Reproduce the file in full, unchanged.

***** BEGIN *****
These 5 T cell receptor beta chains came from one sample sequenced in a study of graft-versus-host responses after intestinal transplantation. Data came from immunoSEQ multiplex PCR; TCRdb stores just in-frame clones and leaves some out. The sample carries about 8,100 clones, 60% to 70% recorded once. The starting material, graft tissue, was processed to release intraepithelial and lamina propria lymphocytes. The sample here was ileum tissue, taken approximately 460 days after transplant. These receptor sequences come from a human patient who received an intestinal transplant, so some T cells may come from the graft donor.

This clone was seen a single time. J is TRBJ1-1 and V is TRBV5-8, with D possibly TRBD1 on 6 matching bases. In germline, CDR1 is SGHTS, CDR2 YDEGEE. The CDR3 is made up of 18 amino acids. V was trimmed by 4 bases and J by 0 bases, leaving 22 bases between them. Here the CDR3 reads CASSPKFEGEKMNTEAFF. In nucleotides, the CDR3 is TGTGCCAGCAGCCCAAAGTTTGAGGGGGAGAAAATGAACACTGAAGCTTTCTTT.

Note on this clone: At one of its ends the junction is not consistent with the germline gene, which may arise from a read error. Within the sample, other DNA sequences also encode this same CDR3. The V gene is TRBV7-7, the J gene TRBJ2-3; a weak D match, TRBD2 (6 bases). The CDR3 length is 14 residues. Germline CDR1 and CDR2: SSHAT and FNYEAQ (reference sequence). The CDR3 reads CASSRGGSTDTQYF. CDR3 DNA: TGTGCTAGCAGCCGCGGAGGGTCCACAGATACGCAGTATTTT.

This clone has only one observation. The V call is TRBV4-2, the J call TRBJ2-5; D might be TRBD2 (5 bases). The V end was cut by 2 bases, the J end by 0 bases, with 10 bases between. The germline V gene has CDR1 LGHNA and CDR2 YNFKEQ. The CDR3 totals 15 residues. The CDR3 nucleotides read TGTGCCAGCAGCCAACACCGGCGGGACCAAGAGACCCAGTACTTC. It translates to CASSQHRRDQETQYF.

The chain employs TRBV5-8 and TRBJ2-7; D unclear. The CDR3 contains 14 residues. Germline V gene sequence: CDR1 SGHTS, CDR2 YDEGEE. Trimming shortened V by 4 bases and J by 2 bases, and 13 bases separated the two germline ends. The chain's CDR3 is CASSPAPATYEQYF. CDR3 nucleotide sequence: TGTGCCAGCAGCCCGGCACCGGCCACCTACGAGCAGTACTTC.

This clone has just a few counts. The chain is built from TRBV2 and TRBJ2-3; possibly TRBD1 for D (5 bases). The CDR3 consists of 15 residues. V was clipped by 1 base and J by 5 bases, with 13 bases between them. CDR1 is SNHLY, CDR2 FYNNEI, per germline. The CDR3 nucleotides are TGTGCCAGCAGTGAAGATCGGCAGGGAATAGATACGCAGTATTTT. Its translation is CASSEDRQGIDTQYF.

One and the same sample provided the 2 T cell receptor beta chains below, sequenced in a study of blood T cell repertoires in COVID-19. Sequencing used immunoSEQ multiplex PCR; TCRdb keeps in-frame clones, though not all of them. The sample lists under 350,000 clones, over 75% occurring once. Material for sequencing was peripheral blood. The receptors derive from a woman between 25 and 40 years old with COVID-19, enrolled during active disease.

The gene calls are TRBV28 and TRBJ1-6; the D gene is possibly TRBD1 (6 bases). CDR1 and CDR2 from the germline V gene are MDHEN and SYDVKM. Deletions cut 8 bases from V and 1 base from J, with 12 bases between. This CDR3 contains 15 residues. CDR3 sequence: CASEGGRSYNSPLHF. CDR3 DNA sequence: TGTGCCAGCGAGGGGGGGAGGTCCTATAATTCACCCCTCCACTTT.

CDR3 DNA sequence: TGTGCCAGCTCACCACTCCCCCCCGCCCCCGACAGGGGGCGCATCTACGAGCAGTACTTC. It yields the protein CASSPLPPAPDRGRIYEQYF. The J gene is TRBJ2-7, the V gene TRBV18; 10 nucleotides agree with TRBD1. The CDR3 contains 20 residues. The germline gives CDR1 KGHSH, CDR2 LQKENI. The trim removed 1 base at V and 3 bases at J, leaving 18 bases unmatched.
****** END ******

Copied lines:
These 5 T cell receptor beta chains came from one sample sequenced in a study of graft-versus-host responses after intestinal transplantation. Data came from immunoSEQ multiplex PCR; TCRdb stores just in-frame clones and leaves some out. The sample carries about 8,100 clones, 60% to 70% recorded once. The starting material, graft tissue, was processed to release intraepithelial and lamina propria lymphocytes. The sample here was ileum tissue, taken approximately 460 days after transplant. These receptor sequences come from a human patient who received an intestinal transplant, so some T cells may come from the graft donor.

This clone was seen a single time. J is TRBJ1-1 and V is TRBV5-8, with D possibly TRBD1 on 6 matching bases. In germline, CDR1 is SGHTS, CDR2 YDEGEE. The CDR3 is made up of 18 amino acids. V was trimmed by 4 bases and J by 0 bases, leaving 22 bases between them. Here the CDR3 reads CASSPKFEGEKMNTEAFF. In nucleotides, the CDR3 is TGTGCCAGCAGCCCAAAGTTTGAGGGGGAGAAAATGAACACTGAAGCTTTCTTT.

Note on this clone: At one of its ends the junction is not consistent with the germline gene, which may arise from a read error. Within the sample, other DNA sequences also encode this same CDR3. The V gene is TRBV7-7, the J gene TRBJ2-3; a weak D match, TRBD2 (6 bases). The CDR3 length is 14 residues. Germline CDR1 and CDR2: SSHAT and FNYEAQ (reference sequence). The CDR3 reads CASSRGGSTDTQYF. CDR3 DNA: TGTGCTAGCAGCCGCGGAGGGTCCACAGATACGCAGTATTTT.

This clone has only one observation. The V call is TRBV4-2, the J call TRBJ2-5; D might be TRBD2 (5 bases). The V end was cut by 2 bases, the J end by 0 bases, with 10 bases between. The germline V gene has CDR1 LGHNA and CDR2 YNFKEQ. The CDR3 totals 15 residues. The CDR3 nucleotides read TGTGCCAGCAGCCAACACCGGCGGGACCAAGAGACCCAGTACTTC. It translates to CASSQHRRDQETQYF.

The chain employs TRBV5-8 and TRBJ2-7; D unclear. The CDR3 contains 14 residues. Germline V gene sequence: CDR1 SGHTS, CDR2 YDEGEE. Trimming shortened V by 4 bases and J by 2 bases, and 13 bases separated the two germline ends. The chain's CDR3 is CASSPAPATYEQYF. CDR3 nucleotide sequence: TGTGCCAGCAGCCCGGCACCGGCCACCTACGAGCAGTACTTC.

This clone has just a few counts. The chain is built from TRBV2 and TRBJ2-3; possibly TRBD1 for D (5 bases). The CDR3 consists of 15 residues. V was clipped by 1 base and J by 5 bases, with 13 bases between them. CDR1 is SNHLY, CDR2 FYNNEI, per germline. The CDR3 nucleotides are TGTGCCAGCAGTGAAGATCGGCAGGGAATAGATACGCAGTATTTT. Its translation is CASSEDRQGIDTQYF.

One and the same sample provided the 2 T cell receptor beta chains below, sequenced in a study of blood T cell repertoires in COVID-19. Sequencing used immunoSEQ multiplex PCR; TCRdb keeps in-frame clones, though not all of them. The sample lists under 350,000 clones, over 75% occurring once. Material for sequencing was peripheral blood. The receptors derive from a woman between 25 and 40 years old with COVID-19, enrolled during active disease.

The gene calls are TRBV28 and TRBJ1-6; the D gene is possibly TRBD1 (6 bases). CDR1 and CDR2 from the germline V gene are MDHEN and SYDVKM. Deletions cut 8 bases from V and 1 base from J, with 12 bases between. This CDR3 contains 15 residues. CDR3 sequence: CASEGGRSYNSPLHF. CDR3 DNA sequence: TGTGCCAGCGAGGGGGGGAGGTCCTATAATTCACCCCTCCACTTT.

CDR3 DNA sequence: TGTGCCAGCTCACCACTCCCCCCCGCCCCCGACAGGGGGCGCATCTACGAGCAGTACTTC. It yields the protein CASSPLPPAPDRGRIYEQYF. The J gene is TRBJ2-7, the V gene TRBV18; 10 nucleotides agree with TRBD1. The CDR3 contains 20 residues. The germline gives CDR1 KGHSH, CDR2 LQKENI. The trim removed 1 base at V and 3 bases at J, leaving 18 bases unmatched.